CD Projekt RED has found themselves the victim of both data theft and now blackmail. At least that is what we are hearing from their Twitter account. According to CD Projekt, someone has made off with information that relates to their upcoming game Cyberpunk 2077. The Tweet goes on to say that the files are old and are not representative of the current version of the game. They also say they are not planning on giving in to the ransom demands. It is something of an interesting situation to be honest.
The one common thing that I keep hearing everyone talk about at Black Hat and even DEF CON is how to protect your data. It is pretty much a given that if someone wants to get into your network they are going to get in. The number of flaws, vulnerabilities and compromises that are out there are simply too many to protect against. So there needs to be some other method to make sure that any sensitive data that you have is keep out of the hands of the “bad guys”. There are many suggestions about this, but most of them still try to do the same things stop the barbarians at the gate.
If there is one thing I do not like it is the way that some members of the technical press show their bias. This morning, while I was trying to have a nice cup of coffee, I had to stomach several articles that seem to feel that NFC (near field communication) is now the wave of the future simply because it is rumored that Apple will have it in their next devices. This despite the fact that some of these same reporters claimed it was nothing when everyone else did it years ago.
Over the weekend a number of articles broke describing a “hack” that allowed nude photos of celebrities to be stolen and then reposted on the internet (4chan). Although the story held minimal interest at the time of its release we did not see it as big news since phone and cloud service hacks are far too common these days, just because it happened to be someone famous did not make it anymore news worthy. If anything it made it less as you should not be storing nude or explicit images of yourself on your phone or in any cloud service these days.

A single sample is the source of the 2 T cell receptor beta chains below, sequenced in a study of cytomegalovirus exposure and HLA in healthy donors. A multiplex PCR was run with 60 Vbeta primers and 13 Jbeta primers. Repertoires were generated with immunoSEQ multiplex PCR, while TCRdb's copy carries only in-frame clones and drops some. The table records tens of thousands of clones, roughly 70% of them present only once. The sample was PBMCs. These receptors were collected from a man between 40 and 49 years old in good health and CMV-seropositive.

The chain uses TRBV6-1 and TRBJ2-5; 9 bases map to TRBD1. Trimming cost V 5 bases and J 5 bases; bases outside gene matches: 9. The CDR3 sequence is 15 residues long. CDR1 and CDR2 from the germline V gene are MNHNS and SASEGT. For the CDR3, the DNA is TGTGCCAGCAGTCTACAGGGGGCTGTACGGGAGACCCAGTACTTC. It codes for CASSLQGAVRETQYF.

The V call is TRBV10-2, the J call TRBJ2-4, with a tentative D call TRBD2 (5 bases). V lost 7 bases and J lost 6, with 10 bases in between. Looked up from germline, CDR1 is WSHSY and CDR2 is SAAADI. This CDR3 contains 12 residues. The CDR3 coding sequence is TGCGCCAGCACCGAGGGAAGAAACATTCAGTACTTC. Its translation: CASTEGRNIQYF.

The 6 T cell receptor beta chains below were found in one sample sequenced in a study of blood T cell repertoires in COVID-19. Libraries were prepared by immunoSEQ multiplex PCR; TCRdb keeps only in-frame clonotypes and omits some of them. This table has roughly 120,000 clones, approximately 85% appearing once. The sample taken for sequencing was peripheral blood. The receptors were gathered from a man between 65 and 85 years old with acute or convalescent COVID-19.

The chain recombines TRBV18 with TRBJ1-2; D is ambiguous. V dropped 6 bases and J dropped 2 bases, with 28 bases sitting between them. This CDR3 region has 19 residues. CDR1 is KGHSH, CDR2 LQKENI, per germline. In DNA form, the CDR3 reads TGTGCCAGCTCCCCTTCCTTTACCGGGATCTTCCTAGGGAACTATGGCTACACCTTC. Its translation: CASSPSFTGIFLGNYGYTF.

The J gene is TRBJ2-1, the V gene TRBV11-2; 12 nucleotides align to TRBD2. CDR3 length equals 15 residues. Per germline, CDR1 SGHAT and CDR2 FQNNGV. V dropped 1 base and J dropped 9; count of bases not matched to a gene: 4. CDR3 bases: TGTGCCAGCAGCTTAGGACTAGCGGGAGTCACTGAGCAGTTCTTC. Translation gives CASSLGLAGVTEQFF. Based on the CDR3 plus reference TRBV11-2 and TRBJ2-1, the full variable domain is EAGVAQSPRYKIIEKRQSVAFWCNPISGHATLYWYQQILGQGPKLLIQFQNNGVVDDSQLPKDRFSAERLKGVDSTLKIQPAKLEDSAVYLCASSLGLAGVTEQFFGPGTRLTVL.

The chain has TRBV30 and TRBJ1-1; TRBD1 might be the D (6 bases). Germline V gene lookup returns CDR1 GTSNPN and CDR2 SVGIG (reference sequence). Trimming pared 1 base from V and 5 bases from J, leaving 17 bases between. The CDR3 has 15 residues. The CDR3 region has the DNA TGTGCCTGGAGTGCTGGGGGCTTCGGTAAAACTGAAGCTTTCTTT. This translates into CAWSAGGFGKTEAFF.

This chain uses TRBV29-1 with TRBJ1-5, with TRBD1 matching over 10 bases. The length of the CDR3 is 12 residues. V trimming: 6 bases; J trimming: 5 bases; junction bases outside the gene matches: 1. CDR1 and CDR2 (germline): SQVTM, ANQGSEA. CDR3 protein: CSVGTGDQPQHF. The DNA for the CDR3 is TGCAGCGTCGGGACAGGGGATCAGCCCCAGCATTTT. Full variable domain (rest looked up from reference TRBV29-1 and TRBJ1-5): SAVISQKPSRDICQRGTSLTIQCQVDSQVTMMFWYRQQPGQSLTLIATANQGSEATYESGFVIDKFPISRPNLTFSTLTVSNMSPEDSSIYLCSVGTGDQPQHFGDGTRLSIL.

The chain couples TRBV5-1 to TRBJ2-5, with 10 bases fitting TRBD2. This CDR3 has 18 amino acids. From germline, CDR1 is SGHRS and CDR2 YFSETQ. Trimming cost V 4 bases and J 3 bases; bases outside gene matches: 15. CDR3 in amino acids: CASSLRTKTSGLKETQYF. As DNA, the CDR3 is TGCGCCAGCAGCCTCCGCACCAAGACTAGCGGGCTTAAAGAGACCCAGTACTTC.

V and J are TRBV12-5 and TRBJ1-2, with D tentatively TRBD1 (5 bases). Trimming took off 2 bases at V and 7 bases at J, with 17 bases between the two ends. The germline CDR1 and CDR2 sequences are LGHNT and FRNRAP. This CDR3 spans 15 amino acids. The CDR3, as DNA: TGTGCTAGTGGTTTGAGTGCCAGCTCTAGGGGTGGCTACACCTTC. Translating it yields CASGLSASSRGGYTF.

It won’t happen to me is the battle cry of far too many companies these days when it comes to security. We have watches this mind set over the course of the last two years as businesses try to get out of the expense (time and money) needed to update or properly protect their companies and customers from data theft. One of the very recent and troubling ones is the Backoff malware that has hit an estimated 1,000 US businesses. Even Dairy Queen has been hit and consumer payment card data stolen.
On October 4th Adobe was forced to send out almost three million emails with the unfortunate news that their network had been attacked, breached and data stolen. The data from that theft included account IDs as well as encrypted passwords and credit/debit card information and even source code for Adobe products. The attack happened not all that long after Adobe pushed their users to a subscription based license for their products. Once a large number of people had joined the Creative Cloud service Adobe was an even more attractive target and due to their history or ignoring security the attackers were able to get in and grab what they wanted.
Today (Sunday July 21 2013) Apple officially admitted that someone had hacked their developer site. The notification came out as a warning that some information including names, addresses and email information might have been accessed. What we find interesting is that this announcement comes on the heels of a multi-day outage to the same site. It looks like Apple might have known about the breach earlier and not told anyone until they confirmed that user data was compromised (in which case they might have been compelled to). This is not exactly what you want to hear from a company that prides themselves on the security and safety of their operating system AND their ecosystem.
Someone is claiming that the one million UDIDs posted by Anonymous actually were taken from them and not the FBI or Apple. The company Blue Toad from Orlando FL says that they checked the pastebin file and it was a 98% match for their database. This is an interesting twist in the events that have seen Apple, the FBI and even AT&T linked to surveillance of Apple phones through the use of the UDID (Unique Device IDentifier). Apple has already stated that the UDID will no longer be supported in the next version of their iOS software that is expected to be released to the world tomorrow.
We have said this once and we will say it again; 2012 will be remembered as the year of the breach. This year alone we have seen a significant number of services penetrated with relative ease and user account information pulled out at an alarming rate. So far this year we have watched as Linkedin, eHarmony, Last.fm, Formspring, League of Legends and more have been compromised and literally Millions of user account details have been posted to the Internet. It is a very disturbing trend considering the rather big push to the cloud for so many critical services (like hosting our personal records).
An interesting report has popped up about a rather large attack on a group of Middle Eastern countries. The attack (called Flame) appears to be a targeted attack against Iran, Israel, Palestine, Sudan, Syria, Lebanon, Saudi Arabia and Egypt with the most effected being Iran, Palestine, and Israel. The attack was reported by Kaspersky Labs and looks to be intended to collect all kinds of information (not just data on computers). Kaspersky believes that Flame has been operating for at least two years in this region.